Tuesday, August 18, 2009

Expect the worst, but hope for the best....

....That is often my philosophy. And not just in the context of things having to do with autism, but in general. Disappointment can be hard to take, but if you don't expect anything, then you won't be disappointed when things don't work out as anticipated.

It's so nice when things work out though.....

Yesterday, Rachel had her initial clinic visit with CSAAC. During this visit, they called her to the table several times and tested her with the trials. She responded really well, and didn't cause too much of a fuss. She liked her motivators/reinforcers that the team had pulled together for her. And she genuinely seemed to enjoy the positive accolades she was receiving for correctly doing the tasks. The purpose of this exercize was multi-fold -- this visit allowed her to be introduced to the members of her team. All of the techs as well as the teacher worked with her at the table while observed by the psychologist. Determinations were made as to her current level and abilities and likes and dislikes were glimpsed. Additionally, it allowed me to see what these trials are really about and how they work, something that I have observed through a 1-way window at the preschool she had been attending, but couldn't really see or hear what was going on, so it was educational for me too.

Today, 2 of the techs came to the house to begin in-home ABA. I have been dreading this for a VERY long time -- again, with the philosphy of expect the worst (and wasn't even really hoping for the best, given how things had been going along these lines). I had taken the time to set up her room as soon as Simon was awoken from his nap and, as soon as the techs arrived, I took Rachel upstairs, changed her diaper and left her in their capable hands. I was expecting to hear screaming for the next hour. Those screams rarely came. During the 2 hour session, every once in a while, I would hear a negative sound -- a scream or a determined cry. But more often then not, every time I could hear her, she was laughing or giving a delighted shriek, or being somewhat talkative.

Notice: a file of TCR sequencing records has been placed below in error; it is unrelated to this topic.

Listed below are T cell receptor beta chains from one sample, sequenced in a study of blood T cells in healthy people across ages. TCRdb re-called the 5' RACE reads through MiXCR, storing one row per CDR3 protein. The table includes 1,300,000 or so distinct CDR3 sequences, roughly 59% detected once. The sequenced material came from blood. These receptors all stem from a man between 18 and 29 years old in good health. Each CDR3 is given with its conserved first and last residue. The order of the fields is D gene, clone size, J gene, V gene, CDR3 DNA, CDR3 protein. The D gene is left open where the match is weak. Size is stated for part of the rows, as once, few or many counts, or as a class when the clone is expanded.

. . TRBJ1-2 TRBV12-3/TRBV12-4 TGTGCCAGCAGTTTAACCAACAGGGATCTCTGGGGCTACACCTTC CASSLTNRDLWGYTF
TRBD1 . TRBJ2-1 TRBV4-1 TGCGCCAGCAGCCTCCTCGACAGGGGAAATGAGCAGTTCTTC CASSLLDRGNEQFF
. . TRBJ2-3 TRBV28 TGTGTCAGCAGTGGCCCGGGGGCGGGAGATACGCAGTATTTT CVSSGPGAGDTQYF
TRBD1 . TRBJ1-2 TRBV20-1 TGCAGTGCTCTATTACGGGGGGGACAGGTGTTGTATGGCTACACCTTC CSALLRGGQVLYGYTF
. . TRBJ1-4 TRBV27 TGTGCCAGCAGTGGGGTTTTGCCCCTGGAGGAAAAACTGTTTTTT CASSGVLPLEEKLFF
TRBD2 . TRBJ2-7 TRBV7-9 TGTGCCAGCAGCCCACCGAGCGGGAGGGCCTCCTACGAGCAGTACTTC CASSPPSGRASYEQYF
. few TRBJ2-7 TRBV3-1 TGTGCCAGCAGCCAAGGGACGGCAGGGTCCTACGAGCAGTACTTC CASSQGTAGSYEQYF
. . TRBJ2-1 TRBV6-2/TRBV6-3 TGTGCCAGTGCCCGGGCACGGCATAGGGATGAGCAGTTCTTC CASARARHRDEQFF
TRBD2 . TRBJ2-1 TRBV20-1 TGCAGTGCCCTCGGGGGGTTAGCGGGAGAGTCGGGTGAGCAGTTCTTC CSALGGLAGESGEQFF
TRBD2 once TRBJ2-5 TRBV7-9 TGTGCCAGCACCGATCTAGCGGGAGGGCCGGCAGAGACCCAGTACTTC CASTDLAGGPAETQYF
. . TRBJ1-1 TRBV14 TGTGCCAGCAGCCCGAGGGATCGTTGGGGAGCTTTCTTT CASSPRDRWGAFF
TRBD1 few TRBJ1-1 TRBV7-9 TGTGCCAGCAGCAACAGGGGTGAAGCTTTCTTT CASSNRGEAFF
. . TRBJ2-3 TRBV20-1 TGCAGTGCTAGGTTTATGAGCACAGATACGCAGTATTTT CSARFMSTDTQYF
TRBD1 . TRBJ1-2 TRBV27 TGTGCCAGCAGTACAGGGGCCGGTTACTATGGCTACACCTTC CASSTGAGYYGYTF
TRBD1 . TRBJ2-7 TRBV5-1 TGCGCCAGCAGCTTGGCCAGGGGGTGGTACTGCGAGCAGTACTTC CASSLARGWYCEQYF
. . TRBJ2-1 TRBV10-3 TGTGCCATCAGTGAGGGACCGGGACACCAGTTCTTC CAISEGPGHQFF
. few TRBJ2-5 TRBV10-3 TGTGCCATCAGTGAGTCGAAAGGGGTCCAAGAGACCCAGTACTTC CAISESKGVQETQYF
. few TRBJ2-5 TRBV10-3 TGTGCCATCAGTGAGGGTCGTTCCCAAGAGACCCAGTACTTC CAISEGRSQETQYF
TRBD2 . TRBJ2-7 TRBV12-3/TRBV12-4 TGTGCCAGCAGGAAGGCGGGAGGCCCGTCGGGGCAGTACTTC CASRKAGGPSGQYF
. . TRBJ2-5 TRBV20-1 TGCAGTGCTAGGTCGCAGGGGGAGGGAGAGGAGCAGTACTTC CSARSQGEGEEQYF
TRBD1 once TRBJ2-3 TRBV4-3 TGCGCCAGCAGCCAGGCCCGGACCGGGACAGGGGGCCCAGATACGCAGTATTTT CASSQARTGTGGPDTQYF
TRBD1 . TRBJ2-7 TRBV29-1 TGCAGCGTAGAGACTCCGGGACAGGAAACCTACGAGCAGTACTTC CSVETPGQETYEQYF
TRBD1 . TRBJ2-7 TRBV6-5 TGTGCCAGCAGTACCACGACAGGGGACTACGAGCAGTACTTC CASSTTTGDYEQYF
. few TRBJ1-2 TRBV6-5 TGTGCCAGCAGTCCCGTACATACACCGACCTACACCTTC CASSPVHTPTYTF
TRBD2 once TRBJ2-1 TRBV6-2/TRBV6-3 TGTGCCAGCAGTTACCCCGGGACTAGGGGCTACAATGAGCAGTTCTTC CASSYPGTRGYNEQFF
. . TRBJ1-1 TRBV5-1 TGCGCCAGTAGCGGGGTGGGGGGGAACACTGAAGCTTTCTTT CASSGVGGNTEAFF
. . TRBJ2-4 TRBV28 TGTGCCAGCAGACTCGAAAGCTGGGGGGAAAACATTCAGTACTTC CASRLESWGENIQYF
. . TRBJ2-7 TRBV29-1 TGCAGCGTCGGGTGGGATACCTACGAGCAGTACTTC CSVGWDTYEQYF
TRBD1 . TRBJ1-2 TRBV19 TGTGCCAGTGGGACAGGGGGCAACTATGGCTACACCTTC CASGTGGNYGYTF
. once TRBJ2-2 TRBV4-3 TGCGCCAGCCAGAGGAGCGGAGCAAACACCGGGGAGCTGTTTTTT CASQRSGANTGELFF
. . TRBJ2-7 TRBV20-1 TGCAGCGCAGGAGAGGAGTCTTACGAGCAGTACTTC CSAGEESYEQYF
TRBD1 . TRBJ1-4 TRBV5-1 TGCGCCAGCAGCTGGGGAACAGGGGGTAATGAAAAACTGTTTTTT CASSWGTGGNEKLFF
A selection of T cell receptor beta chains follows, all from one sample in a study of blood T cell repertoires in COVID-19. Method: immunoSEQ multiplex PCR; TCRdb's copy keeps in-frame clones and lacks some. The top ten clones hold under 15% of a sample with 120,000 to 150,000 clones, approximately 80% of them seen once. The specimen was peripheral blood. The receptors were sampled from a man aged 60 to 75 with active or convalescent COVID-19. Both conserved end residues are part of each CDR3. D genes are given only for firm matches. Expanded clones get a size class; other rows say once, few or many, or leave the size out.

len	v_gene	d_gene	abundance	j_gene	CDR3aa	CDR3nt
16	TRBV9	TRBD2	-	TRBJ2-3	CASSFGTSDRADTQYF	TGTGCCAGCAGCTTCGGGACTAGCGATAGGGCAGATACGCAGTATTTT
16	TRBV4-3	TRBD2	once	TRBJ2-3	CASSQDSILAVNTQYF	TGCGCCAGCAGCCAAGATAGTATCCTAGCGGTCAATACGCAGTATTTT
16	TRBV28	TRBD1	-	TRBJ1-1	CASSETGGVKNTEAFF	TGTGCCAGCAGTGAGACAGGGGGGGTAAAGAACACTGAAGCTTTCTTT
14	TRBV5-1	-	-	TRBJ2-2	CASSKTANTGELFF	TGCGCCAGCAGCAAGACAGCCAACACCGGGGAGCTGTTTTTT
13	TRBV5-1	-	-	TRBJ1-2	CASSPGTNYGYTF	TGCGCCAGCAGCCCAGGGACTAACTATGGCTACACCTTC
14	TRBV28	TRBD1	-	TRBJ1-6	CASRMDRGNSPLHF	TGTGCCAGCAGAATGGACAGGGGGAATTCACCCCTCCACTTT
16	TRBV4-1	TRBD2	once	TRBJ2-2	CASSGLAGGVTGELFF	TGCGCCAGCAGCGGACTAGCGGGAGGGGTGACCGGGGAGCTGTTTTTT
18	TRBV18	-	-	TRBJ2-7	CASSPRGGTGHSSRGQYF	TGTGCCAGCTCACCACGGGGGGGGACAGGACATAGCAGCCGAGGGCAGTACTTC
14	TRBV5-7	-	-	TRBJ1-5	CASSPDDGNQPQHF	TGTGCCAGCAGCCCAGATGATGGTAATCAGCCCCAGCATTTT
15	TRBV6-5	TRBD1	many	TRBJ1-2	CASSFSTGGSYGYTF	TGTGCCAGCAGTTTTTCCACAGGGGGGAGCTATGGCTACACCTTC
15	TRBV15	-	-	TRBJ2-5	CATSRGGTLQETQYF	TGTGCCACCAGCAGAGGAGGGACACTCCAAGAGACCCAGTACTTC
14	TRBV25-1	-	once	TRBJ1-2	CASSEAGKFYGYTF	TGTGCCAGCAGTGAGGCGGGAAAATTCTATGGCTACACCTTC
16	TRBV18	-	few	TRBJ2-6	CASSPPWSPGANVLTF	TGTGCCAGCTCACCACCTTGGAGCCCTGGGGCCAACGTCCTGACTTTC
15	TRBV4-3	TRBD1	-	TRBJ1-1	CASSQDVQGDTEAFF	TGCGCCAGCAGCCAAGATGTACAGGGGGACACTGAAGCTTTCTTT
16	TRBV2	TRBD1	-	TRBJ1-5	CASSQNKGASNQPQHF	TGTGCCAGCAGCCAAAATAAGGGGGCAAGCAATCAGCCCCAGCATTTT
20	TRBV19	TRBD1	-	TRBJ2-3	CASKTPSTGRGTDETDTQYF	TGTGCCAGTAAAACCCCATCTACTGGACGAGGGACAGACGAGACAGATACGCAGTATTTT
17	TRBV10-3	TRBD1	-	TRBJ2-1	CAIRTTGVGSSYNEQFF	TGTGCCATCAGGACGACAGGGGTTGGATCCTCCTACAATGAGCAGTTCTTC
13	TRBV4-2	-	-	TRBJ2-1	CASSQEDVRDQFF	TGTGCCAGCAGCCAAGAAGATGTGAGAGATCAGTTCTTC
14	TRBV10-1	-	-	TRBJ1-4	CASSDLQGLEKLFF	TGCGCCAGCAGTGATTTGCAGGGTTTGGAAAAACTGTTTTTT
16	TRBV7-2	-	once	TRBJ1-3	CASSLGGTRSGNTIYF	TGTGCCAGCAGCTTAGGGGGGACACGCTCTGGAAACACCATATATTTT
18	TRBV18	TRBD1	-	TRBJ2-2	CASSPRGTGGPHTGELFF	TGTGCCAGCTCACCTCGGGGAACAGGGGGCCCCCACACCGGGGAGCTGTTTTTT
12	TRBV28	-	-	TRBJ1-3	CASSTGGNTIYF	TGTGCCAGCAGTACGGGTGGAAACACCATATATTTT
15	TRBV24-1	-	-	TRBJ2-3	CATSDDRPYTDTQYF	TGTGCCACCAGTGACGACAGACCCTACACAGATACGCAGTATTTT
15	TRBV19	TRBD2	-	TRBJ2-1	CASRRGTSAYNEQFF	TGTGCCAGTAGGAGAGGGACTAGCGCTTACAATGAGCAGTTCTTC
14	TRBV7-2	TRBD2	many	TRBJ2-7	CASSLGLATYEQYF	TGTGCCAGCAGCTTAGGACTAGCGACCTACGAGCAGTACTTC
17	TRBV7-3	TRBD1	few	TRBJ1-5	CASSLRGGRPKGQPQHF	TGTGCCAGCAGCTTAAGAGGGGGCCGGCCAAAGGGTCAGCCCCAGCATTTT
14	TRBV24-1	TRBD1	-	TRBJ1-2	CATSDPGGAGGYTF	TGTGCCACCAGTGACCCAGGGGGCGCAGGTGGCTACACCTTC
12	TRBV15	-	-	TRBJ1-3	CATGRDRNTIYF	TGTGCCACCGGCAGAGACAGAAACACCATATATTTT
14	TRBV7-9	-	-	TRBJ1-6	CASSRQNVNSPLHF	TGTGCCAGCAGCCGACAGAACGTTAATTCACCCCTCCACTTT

Now, will this continue? I don't know. This may just be a "honeymoon" period. But the teacher who had been administering the ABA in the program she had been attending told me that she felt Rachel would take to this relatively quickly since she was used to the idea of being called to the table -- she really does like the reinforcement. I hope she's right and that all of my worry was pointless.

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